Wednesday 21 NOVEMBER 2012

Tackle specials and angling politics

from Downrigger Shop

G’day lads, Sydney’s run of kingfish gaining momentum. Matt Reid has an update:

Hi Andy, another great week on our wonderful Harbour with some nice Kings taken inside, and on some outer reefs. Friday had some great blokes on the boat. With the wind and the rain we stayed inside the Harbour and found the Squid a little hard, but with some patience we got em and turned them into 90cm Kings.

Lovin’ the ciggie ash over the braid. I might have been guilty of that myself, back in the day:

Top stuff big buddy, if anyone can catch em you can. Now how many kingies have your poor suffering 4500T reels put on the deck?

One day those Daiwas will fall apart, like the Dodge at the end of The Blues Brothers J:

I got out myself last week, after hearing a whisper on the breeze that Glenbawn is fishing well. Andrew Tim and I headed up there on Thursday, for a quick evening/morning sesh. Andrews’ rig is an American style bass boat, quite the freshwater weapon:

We worked the narrow deeper bays, to get out of the wind:

The boat is fitted with the Lowrance scanning sonar:

That has both good and bad features. The good is that structure and fish are revealed as never before. The bad is that, if you’re seeing heaps but not catching anything, the frustration can drive you round the bend. One crazy idea from Lowrance is to have a touch screen, like an iPad. This was a good concept in their air conditioned head office and if you’re lure fishing only for bass on Lake Okeechobee, probably works quite well. But if you’re bait fishing, applying sunscreen and the like while regularly touching the screen, you will end up having to clean it pretty regularly. Fishing for us was not on fire by any means, but we did manage to put a few on the deck. Andrew put us on the scoreboard early with this nice bass:

Note that he’s one of those big blokes who make fish in pictures look small. Rod Coleman kindly sent me his secret weapon, being the Poltergeist 50 lure. It ran a little shallow for the crystal clear conditions but still delivered a couple of fish for me, being a bass:

Then a silver perch:

It’s been a long time since I’ve caught one of these on a lure. The lake is looking an absolute picture at 99% full with the water very clear, and lots of fresh drowned timber now that the drought is over. I’ve got a feeling that with the right barometer readings we could do a lot better. Get up there if you can?  Mark H went to Hawaii:

Mark H went to Hawaii:

The first photo is of myself empty handed after two days of Bone fishing on Ke’ehi Lagoon, which is a huge expanse of water near Honolulu airport. I hooked up to Bones, but they were upwards of 10lb and unstoppable. Bone fishing in Hawaii is relatively new and there are only a few guides and certainly no crowds on the Flats. I organised the guide through Nervous Water Fly Shop and was hosted to two wonderful days with Hawaiian guide, Ed Tamai. See details here:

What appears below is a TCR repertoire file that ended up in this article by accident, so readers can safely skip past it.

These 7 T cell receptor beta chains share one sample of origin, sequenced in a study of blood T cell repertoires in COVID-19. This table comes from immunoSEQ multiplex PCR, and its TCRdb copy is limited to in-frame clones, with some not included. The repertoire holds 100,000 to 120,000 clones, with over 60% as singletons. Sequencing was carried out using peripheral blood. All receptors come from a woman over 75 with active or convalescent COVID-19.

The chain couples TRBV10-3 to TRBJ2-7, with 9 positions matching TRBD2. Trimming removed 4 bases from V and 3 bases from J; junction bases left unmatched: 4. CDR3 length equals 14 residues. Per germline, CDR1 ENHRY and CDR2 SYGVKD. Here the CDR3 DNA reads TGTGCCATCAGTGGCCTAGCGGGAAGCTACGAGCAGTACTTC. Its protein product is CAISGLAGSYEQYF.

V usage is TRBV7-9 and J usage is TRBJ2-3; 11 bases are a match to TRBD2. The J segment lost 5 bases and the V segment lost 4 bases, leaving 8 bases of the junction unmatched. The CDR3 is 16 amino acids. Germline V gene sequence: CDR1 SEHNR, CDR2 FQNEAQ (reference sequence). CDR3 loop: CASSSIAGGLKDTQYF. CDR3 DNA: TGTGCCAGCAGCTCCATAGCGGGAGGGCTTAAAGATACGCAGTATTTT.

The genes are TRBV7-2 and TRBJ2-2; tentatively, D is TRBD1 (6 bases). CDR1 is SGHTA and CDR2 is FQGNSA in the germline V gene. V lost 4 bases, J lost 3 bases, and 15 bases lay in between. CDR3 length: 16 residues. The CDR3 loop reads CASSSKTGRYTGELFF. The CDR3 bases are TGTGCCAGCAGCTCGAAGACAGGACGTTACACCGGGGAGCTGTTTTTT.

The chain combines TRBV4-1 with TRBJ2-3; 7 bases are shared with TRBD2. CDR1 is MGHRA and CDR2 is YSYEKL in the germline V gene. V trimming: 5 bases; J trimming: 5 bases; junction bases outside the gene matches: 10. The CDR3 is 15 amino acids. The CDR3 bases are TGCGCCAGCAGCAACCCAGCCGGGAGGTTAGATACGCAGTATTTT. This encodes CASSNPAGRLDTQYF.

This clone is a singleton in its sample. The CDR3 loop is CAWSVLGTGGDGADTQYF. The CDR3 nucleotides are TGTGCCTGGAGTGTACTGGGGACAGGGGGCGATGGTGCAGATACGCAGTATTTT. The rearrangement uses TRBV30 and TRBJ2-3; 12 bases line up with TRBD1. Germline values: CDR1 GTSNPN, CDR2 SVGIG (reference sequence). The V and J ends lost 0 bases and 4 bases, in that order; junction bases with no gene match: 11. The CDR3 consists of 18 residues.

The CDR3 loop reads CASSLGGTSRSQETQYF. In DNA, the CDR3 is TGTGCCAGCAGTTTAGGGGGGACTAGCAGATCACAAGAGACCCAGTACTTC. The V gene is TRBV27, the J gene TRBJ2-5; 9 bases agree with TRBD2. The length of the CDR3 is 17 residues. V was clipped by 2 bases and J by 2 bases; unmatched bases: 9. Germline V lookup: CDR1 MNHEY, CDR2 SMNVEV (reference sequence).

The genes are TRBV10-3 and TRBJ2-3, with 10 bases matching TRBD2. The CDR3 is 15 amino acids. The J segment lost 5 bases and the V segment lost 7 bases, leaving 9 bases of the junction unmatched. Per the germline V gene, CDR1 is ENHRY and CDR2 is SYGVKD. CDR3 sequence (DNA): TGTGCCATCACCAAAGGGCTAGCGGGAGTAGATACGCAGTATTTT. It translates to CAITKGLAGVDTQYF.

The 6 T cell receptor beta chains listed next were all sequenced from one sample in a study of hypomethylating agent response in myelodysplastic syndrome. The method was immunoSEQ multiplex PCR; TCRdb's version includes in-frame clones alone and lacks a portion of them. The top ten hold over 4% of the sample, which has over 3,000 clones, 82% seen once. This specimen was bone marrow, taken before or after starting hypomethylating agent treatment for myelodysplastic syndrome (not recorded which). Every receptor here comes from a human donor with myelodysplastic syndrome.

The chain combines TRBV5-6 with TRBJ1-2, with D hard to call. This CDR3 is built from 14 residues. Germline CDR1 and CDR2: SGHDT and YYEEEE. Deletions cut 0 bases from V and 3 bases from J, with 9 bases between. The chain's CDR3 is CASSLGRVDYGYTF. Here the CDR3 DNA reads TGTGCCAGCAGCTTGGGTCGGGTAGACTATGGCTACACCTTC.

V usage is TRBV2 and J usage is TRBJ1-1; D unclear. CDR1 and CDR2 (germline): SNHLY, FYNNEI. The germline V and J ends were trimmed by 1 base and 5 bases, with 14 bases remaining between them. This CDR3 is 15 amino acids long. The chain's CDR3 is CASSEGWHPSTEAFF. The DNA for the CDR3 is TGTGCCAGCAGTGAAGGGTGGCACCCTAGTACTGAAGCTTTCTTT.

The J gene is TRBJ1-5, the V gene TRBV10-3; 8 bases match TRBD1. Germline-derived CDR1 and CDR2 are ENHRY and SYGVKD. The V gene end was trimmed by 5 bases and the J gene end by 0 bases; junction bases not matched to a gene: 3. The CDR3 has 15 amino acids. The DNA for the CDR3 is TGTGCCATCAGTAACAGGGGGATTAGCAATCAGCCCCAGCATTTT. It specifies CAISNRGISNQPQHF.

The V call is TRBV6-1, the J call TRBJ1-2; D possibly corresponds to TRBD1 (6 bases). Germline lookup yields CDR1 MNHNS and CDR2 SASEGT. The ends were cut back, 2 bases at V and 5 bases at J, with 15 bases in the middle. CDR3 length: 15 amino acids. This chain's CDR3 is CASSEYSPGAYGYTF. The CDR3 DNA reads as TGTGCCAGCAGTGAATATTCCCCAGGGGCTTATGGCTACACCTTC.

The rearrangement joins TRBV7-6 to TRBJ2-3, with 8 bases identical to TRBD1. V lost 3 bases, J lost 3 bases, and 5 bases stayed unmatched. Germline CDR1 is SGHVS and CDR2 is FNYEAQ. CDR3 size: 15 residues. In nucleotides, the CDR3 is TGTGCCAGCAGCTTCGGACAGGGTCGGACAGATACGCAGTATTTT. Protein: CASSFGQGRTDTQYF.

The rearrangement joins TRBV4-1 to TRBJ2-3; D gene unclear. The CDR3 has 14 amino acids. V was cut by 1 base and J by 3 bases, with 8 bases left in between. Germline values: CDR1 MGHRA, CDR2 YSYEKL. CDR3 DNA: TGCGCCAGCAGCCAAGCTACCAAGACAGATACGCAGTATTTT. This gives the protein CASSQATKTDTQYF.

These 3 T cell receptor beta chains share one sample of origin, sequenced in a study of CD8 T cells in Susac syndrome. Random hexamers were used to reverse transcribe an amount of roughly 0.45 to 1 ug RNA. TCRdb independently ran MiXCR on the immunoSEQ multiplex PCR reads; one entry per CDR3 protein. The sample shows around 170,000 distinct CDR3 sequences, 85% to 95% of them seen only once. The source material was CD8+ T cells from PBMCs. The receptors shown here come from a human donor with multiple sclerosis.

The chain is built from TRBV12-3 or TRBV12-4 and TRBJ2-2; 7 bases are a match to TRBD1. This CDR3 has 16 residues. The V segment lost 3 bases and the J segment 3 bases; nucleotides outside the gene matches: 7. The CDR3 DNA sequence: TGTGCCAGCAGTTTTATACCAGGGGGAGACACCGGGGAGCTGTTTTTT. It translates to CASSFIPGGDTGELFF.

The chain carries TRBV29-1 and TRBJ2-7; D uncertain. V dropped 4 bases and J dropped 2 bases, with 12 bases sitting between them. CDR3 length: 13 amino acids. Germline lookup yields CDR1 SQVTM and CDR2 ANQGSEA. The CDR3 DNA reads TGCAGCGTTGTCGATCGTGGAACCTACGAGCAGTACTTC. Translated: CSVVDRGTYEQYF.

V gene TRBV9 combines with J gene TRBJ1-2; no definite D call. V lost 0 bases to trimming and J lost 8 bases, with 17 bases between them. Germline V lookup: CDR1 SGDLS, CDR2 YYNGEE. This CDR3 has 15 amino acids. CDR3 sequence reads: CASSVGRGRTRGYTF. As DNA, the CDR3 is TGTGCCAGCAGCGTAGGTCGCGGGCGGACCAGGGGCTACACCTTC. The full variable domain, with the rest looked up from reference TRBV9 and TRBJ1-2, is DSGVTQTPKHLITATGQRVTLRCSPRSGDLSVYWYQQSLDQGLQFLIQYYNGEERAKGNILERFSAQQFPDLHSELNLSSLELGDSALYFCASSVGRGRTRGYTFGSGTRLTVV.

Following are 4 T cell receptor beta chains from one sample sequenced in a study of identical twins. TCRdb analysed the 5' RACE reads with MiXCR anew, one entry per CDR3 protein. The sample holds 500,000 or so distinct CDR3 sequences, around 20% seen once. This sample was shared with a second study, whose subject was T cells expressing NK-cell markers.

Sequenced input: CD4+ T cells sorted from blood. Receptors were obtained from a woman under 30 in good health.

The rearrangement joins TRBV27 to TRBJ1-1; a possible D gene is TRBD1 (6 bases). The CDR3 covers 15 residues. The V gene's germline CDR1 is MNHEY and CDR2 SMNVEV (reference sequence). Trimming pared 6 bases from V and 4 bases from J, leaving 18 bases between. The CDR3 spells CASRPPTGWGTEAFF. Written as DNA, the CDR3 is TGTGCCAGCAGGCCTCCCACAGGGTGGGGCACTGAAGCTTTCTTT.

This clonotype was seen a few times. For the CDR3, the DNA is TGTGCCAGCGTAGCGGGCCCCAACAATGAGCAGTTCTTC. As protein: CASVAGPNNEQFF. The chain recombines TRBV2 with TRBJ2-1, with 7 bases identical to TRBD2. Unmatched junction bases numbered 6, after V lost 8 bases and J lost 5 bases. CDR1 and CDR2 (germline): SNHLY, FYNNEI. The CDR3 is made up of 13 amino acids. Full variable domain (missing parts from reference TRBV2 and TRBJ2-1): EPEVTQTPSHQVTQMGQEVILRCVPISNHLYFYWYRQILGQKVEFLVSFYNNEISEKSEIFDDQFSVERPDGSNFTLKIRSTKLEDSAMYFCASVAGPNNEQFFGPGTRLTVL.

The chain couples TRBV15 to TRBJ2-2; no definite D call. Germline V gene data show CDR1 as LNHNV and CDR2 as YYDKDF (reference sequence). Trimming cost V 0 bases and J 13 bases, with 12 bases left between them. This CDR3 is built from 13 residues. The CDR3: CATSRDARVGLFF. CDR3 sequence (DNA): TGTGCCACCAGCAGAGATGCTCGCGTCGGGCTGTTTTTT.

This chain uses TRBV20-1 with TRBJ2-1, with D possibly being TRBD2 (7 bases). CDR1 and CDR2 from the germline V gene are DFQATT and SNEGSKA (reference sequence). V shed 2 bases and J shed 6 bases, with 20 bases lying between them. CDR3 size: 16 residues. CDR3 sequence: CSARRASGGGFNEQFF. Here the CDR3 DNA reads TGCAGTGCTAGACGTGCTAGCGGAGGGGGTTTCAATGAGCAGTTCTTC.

The other photos are from Lake Wilson, Oahu Island. Also not well known, but a great impoundment for imported exotic fish such as Brazilian Cichlids and Peacock Bass up to 10lb.


Peacock bass, what a fish. As to bones, if anyone can crack them you can Mark.

Lots of interesting feedback on last week’s pic showing a big Noble centre cab high and dry, on a rock:

Mark W writes:


Hi Andrew, I can fill you in on the story behind this photo. My colleague here at work went out off Broughton Island (Port Stephens) on Good Friday and took a snap of this incident with his mobile an hour or so before this photo was taken. This is Cod Rock, part of Coal Shafts reef and apparently the vessel was travelling by GPS at night at speed when the skipper trimmed a touch too much off a corner and struck the rocks. He was knocked unconscious and suffered minor head injuries but no doubt the shape of the rock and the level of the tide must have been a saving grace to a certain extent. Below is the photo my mate took earlier that day when the tide was substantially higher.

Even more strangely, just after I had seen this photo and heard the story I dropped into my local chandlers to grab a few things and noticed a boat sporting a near new four stroke with a heavily mangled stainless prop and no skeg at all. We got to chatting and I realised this was the same boat so I had a chance to check it all out up on the trailer. The motor was pretty sick, lower unit totalled and had apparently run dry for some time and possibly overheated. The hull had actually stood up surprisingly well, it was towed back to land and didn’t leak a drop, the keel seemed intact with just some denting on both sides and of course some impressive scratches and gouges here and there. Still testament to the strength of a plate alloy hull I guess. I hope the owner recovered fully with no long term ill effects and is back into boating!